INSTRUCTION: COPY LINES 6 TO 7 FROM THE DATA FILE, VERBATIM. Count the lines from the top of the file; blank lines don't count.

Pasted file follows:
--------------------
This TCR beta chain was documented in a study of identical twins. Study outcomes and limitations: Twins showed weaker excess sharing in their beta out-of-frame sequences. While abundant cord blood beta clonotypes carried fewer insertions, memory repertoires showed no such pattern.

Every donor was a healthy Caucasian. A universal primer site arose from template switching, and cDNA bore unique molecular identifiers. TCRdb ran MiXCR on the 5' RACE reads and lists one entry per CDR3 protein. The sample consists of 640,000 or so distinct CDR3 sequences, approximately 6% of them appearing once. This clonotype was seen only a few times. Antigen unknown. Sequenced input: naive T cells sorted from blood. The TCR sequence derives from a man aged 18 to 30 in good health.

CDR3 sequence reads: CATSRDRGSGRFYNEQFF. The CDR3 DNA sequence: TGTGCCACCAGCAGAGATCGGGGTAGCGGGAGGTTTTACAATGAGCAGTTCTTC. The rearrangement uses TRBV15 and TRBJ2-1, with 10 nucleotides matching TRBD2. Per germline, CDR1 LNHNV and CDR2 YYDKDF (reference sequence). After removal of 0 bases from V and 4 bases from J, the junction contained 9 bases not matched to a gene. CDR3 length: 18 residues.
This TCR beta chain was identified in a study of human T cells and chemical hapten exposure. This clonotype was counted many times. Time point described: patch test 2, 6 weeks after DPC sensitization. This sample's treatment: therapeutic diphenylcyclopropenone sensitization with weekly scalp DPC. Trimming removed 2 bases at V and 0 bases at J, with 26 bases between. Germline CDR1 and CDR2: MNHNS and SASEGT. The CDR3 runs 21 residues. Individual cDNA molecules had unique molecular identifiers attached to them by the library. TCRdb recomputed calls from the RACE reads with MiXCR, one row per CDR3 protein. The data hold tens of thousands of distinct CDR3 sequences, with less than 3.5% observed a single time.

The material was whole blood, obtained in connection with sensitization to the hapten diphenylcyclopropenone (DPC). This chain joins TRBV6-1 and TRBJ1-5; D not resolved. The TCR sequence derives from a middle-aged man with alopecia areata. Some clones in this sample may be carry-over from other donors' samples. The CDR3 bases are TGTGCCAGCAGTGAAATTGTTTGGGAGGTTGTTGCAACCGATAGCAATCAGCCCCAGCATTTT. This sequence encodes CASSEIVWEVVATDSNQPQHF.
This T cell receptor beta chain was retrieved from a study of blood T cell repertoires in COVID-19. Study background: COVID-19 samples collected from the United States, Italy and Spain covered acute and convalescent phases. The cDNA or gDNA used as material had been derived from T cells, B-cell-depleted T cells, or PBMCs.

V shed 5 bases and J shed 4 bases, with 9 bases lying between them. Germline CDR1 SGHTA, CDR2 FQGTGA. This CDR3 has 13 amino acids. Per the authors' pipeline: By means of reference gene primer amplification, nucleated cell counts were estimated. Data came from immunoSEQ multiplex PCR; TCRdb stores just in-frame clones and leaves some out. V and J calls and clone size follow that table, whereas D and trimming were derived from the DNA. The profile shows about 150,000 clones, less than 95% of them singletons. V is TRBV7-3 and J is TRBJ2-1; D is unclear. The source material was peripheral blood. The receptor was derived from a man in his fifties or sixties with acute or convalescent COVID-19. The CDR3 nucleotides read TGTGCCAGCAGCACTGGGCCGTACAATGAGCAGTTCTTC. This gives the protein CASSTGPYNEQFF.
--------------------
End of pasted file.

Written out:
This T cell receptor beta chain was retrieved from a study of blood T cell repertoires in COVID-19. Study background: COVID-19 samples collected from the United States, Italy and Spain covered acute and convalescent phases. The cDNA or gDNA used as material had been derived from T cells, B-cell-depleted T cells, or PBMCs.

V shed 5 bases and J shed 4 bases, with 9 bases lying between them. Germline CDR1 SGHTA, CDR2 FQGTGA. This CDR3 has 13 amino acids. Per the authors' pipeline: By means of reference gene primer amplification, nucleated cell counts were estimated. Data came from immunoSEQ multiplex PCR; TCRdb stores just in-frame clones and leaves some out. V and J calls and clone size follow that table, whereas D and trimming were derived from the DNA. The profile shows about 150,000 clones, less than 95% of them singletons. V is TRBV7-3 and J is TRBJ2-1; D is unclear. The source material was peripheral blood. The receptor was derived from a man in his fifties or sixties with acute or convalescent COVID-19. The CDR3 nucleotides read TGTGCCAGCAGCACTGGGCCGTACAATGAGCAGTTCTTC. This gives the protein CASSTGPYNEQFF.